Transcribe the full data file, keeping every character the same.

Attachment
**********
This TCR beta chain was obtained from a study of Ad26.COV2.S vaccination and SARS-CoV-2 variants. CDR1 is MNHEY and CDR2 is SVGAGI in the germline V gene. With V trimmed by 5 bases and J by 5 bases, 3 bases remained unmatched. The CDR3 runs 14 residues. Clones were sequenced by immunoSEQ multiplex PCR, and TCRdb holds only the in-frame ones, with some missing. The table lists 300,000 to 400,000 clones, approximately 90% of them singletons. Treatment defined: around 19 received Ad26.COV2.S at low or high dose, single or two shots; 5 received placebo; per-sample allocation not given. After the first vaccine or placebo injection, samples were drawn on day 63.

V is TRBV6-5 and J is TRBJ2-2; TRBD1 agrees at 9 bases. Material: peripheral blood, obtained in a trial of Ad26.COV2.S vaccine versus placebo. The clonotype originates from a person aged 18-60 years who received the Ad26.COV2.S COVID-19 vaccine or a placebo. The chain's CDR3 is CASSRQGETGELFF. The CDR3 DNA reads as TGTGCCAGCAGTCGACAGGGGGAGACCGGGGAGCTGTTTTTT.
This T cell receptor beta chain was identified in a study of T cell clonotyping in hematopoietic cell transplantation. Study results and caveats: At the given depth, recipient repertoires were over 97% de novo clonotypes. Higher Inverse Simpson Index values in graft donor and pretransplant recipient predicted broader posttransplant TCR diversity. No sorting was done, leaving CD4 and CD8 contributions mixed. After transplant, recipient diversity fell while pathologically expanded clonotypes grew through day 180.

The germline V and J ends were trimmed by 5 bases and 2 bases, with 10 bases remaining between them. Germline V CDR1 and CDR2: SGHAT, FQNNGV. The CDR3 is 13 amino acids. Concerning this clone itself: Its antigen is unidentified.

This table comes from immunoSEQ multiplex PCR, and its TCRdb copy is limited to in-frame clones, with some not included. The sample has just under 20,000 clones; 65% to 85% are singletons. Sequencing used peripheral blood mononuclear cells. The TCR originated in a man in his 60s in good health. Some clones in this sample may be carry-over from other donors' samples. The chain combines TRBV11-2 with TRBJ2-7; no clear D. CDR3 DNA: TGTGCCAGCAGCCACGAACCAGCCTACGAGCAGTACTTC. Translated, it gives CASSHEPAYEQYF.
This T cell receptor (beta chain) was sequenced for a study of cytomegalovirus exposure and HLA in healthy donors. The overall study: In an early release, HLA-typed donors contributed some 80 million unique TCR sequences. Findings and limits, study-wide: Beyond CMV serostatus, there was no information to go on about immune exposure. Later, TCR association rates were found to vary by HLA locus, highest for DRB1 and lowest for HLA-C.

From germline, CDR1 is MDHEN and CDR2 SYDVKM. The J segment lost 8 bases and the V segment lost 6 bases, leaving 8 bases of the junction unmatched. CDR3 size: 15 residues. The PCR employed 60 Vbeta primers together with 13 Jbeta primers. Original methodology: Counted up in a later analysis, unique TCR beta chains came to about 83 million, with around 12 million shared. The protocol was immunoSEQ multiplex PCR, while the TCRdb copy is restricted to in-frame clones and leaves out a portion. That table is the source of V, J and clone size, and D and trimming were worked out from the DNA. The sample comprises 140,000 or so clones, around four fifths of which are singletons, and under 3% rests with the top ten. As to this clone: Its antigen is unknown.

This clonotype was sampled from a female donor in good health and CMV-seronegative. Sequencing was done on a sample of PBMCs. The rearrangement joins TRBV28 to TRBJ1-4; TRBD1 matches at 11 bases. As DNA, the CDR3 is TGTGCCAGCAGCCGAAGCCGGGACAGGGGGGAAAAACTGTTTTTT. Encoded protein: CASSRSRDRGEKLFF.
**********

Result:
This TCR beta chain was obtained from a study of Ad26.COV2.S vaccination and SARS-CoV-2 variants. CDR1 is MNHEY and CDR2 is SVGAGI in the germline V gene. With V trimmed by 5 bases and J by 5 bases, 3 bases remained unmatched. The CDR3 runs 14 residues. Clones were sequenced by immunoSEQ multiplex PCR, and TCRdb holds only the in-frame ones, with some missing. The table lists 300,000 to 400,000 clones, approximately 90% of them singletons. Treatment defined: around 19 received Ad26.COV2.S at low or high dose, single or two shots; 5 received placebo; per-sample allocation not given. After the first vaccine or placebo injection, samples were drawn on day 63.

V is TRBV6-5 and J is TRBJ2-2; TRBD1 agrees at 9 bases. Material: peripheral blood, obtained in a trial of Ad26.COV2.S vaccine versus placebo. The clonotype originates from a person aged 18-60 years who received the Ad26.COV2.S COVID-19 vaccine or a placebo. The chain's CDR3 is CASSRQGETGELFF. The CDR3 DNA reads as TGTGCCAGCAGTCGACAGGGGGAGACCGGGGAGCTGTTTTTT.
This T cell receptor beta chain was identified in a study of T cell clonotyping in hematopoietic cell transplantation. Study results and caveats: At the given depth, recipient repertoires were over 97% de novo clonotypes. Higher Inverse Simpson Index values in graft donor and pretransplant recipient predicted broader posttransplant TCR diversity. No sorting was done, leaving CD4 and CD8 contributions mixed. After transplant, recipient diversity fell while pathologically expanded clonotypes grew through day 180.

The germline V and J ends were trimmed by 5 bases and 2 bases, with 10 bases remaining between them. Germline V CDR1 and CDR2: SGHAT, FQNNGV. The CDR3 is 13 amino acids. Concerning this clone itself: Its antigen is unidentified.

This table comes from immunoSEQ multiplex PCR, and its TCRdb copy is limited to in-frame clones, with some not included. The sample has just under 20,000 clones; 65% to 85% are singletons. Sequencing used peripheral blood mononuclear cells. The TCR originated in a man in his 60s in good health. Some clones in this sample may be carry-over from other donors' samples. The chain combines TRBV11-2 with TRBJ2-7; no clear D. CDR3 DNA: TGTGCCAGCAGCCACGAACCAGCCTACGAGCAGTACTTC. Translated, it gives CASSHEPAYEQYF.
This T cell receptor (beta chain) was sequenced for a study of cytomegalovirus exposure and HLA in healthy donors. The overall study: In an early release, HLA-typed donors contributed some 80 million unique TCR sequences. Findings and limits, study-wide: Beyond CMV serostatus, there was no information to go on about immune exposure. Later, TCR association rates were found to vary by HLA locus, highest for DRB1 and lowest for HLA-C.

From germline, CDR1 is MDHEN and CDR2 SYDVKM. The J segment lost 8 bases and the V segment lost 6 bases, leaving 8 bases of the junction unmatched. CDR3 size: 15 residues. The PCR employed 60 Vbeta primers together with 13 Jbeta primers. Original methodology: Counted up in a later analysis, unique TCR beta chains came to about 83 million, with around 12 million shared. The protocol was immunoSEQ multiplex PCR, while the TCRdb copy is restricted to in-frame clones and leaves out a portion. That table is the source of V, J and clone size, and D and trimming were worked out from the DNA. The sample comprises 140,000 or so clones, around four fifths of which are singletons, and under 3% rests with the top ten. As to this clone: Its antigen is unknown.

This clonotype was sampled from a female donor in good health and CMV-seronegative. Sequencing was done on a sample of PBMCs. The rearrangement joins TRBV28 to TRBJ1-4; TRBD1 matches at 11 bases. As DNA, the CDR3 is TGTGCCAGCAGCCGAAGCCGGGACAGGGGGGAAAAACTGTTTTTT. Encoded protein: CASSRSRDRGEKLFF.